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Budget 2017: What is likely to be more expensive

Speed News Desk | Updated on: 30 January 2017, 15:46 IST

Finance Minister Arun Jaitley is all set to present Union Budget 2017 in Parliament on February 1. Jaitley is expected to give away some goodies to compensate those hurt most by demonetization but largely, he has to walk a tightrope. On one hand, people are expecting populist measures, on the other hand he has to revive growth. The Finance Minister is likely to hike service tax rate to 16-18 per cent from the current 15 per cent. as a precursor to the Goods and Services Tax (GST) rollout in July.

If the decision to increase the service tax is rolled out, it will be the third time that Jaitley will raise service tax rate. On 1 June in 2015, service tax was increased from 12.36 per cent to 14 per cent. Swachh Bharat Cess of 0.5 per cent was levied on all services, which took the total service tax to 14.5 per cent from November 15, 2015.

The Finance Minister had imposed a Krishi Kalyan Cess at the rate of 0.5 per cent in last budget on all taxable services to take the levy to 15 per cent.

The move of increasing the service tax would be an attempt to take the rates closer to the proposed tax slabs for GST.

Things that are likely to get more expensive:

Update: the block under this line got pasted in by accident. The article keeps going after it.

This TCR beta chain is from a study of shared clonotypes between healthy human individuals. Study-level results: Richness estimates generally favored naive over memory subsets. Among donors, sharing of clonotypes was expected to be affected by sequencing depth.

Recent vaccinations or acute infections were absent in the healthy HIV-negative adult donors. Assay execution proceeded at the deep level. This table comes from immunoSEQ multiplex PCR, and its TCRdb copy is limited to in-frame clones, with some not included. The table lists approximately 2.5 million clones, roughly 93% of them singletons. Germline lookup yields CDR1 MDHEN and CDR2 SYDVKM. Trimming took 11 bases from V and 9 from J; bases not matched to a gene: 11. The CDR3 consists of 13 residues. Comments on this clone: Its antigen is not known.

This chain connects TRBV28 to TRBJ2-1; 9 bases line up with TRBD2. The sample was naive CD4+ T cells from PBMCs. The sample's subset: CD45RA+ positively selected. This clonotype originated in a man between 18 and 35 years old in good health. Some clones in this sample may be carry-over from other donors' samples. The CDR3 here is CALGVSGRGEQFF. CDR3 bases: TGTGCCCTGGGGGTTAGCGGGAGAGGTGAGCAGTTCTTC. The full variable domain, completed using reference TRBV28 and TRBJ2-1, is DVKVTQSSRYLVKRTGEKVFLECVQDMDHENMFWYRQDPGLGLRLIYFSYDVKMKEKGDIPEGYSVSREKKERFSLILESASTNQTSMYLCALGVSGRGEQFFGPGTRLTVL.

- Flying

- Eating out

- Phone bills

- Electricity bill

- Electronic goods repair at service centers

- Car servicing

A host of other services will also get expensive.

GST, which will subsume central and state levies like excise duty, service tax and VAT, is scheduled to be rolled out from July 1.

The tax slabs decided for the GST are 5, 12, 18 and 28 per cent and taking service tax closer to one of the slabs is a logical move in the Budget, according to the tax experts.

Tax experts say Jaitley may raise the levy by at least one percentage point to 16 per cent.

Some others feel there could be different service tax rates with a lower 12 per cent for basic services and a higher 18 per cent for the rest.

A service tax rate closer to the GST rate will also help consumers avoid a greater price shock when the new national sales tax is rolled out.

While service tax until now is a central levy, it will be equally split between the Centre and states under the new GST regime. Most services, except essential ones like primary healthcare and basic education, will be covered by GST.

- With PTI inputs

First published: 30 January 2017, 15:46 IST
 
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